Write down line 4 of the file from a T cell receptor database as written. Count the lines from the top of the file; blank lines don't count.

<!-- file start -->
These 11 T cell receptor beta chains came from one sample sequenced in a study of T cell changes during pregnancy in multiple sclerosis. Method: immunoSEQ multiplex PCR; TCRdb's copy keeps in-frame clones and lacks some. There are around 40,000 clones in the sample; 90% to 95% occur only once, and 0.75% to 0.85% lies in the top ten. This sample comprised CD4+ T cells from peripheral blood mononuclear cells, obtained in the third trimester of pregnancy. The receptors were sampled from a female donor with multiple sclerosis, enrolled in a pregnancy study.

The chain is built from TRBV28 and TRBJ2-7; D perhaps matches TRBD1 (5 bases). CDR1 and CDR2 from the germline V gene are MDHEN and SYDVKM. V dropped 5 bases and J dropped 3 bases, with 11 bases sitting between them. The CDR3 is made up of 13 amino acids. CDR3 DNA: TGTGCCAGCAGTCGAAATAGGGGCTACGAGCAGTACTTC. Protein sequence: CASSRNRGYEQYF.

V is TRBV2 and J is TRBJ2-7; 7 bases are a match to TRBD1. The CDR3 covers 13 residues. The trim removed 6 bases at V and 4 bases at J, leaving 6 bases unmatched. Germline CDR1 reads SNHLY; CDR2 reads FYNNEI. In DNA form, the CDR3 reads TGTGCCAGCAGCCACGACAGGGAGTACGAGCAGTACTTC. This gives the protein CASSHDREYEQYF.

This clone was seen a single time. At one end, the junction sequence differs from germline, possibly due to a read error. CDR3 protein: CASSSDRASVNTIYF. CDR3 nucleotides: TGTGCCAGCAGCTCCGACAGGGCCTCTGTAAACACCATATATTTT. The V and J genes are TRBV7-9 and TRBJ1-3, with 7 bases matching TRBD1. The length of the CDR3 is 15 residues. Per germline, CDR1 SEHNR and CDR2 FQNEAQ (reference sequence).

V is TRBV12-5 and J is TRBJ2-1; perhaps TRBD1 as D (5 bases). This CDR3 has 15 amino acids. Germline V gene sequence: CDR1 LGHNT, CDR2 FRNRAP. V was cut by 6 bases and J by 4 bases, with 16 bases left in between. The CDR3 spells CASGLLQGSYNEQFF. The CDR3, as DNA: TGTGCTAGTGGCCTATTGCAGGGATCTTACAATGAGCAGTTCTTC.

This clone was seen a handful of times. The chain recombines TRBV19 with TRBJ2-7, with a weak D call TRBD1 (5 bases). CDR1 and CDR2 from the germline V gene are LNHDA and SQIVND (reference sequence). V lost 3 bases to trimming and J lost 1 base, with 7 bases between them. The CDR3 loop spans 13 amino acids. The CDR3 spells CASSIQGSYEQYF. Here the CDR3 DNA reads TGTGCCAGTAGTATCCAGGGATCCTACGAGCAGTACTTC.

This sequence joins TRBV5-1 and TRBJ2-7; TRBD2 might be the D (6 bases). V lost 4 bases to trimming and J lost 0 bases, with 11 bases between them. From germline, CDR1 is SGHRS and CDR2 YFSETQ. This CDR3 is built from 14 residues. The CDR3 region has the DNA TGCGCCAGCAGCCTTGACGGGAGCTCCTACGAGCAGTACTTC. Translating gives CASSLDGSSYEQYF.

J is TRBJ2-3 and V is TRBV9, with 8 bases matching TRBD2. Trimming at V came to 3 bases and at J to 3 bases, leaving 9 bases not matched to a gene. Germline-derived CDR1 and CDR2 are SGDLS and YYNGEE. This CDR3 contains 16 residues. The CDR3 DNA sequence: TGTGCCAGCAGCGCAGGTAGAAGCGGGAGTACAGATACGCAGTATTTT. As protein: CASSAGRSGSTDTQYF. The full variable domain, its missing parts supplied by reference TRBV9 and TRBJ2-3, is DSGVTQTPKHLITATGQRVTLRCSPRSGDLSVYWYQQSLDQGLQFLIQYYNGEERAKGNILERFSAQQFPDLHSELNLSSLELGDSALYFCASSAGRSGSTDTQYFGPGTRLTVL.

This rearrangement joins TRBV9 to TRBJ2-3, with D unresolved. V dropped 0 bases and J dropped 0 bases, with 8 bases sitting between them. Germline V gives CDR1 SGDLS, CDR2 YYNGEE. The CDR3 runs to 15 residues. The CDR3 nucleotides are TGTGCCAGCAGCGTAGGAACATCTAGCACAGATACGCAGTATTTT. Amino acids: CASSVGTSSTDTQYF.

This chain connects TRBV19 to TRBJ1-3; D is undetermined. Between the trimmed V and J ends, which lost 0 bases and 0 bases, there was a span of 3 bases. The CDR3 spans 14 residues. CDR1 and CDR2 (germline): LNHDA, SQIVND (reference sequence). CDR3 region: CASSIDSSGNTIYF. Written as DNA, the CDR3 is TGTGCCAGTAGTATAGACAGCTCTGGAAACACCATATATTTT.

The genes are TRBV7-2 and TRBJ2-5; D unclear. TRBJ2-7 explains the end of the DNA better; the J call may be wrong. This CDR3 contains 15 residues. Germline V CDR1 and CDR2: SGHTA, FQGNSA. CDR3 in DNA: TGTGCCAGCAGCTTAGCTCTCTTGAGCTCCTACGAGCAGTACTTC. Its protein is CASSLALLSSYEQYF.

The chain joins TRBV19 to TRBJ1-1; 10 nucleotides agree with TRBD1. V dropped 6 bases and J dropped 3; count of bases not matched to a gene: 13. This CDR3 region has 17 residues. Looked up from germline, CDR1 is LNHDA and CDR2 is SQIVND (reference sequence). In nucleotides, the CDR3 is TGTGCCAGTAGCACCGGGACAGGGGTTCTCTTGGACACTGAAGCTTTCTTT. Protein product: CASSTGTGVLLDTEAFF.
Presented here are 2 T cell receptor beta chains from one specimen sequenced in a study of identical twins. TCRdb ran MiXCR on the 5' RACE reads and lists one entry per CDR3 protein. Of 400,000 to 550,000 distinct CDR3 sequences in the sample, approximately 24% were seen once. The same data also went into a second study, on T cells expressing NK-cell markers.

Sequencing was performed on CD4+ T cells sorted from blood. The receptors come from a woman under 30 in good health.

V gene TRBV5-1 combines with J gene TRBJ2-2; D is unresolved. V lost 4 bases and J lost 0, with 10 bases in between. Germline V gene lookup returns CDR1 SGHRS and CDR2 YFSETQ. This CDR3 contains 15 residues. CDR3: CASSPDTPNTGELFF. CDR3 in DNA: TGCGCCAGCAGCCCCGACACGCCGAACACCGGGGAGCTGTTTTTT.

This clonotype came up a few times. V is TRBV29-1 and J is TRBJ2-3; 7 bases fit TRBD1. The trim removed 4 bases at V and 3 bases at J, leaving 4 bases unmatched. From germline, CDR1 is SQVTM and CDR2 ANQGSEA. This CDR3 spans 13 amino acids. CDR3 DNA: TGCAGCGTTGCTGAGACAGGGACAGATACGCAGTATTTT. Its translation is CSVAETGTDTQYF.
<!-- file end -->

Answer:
This clone was seen a single time. At one end, the junction sequence differs from germline, possibly due to a read error. CDR3 protein: CASSSDRASVNTIYF. CDR3 nucleotides: TGTGCCAGCAGCTCCGACAGGGCCTCTGTAAACACCATATATTTT. The V and J genes are TRBV7-9 and TRBJ1-3, with 7 bases matching TRBD1. The length of the CDR3 is 15 residues. Per germline, CDR1 SEHNR and CDR2 FQNEAQ (reference sequence).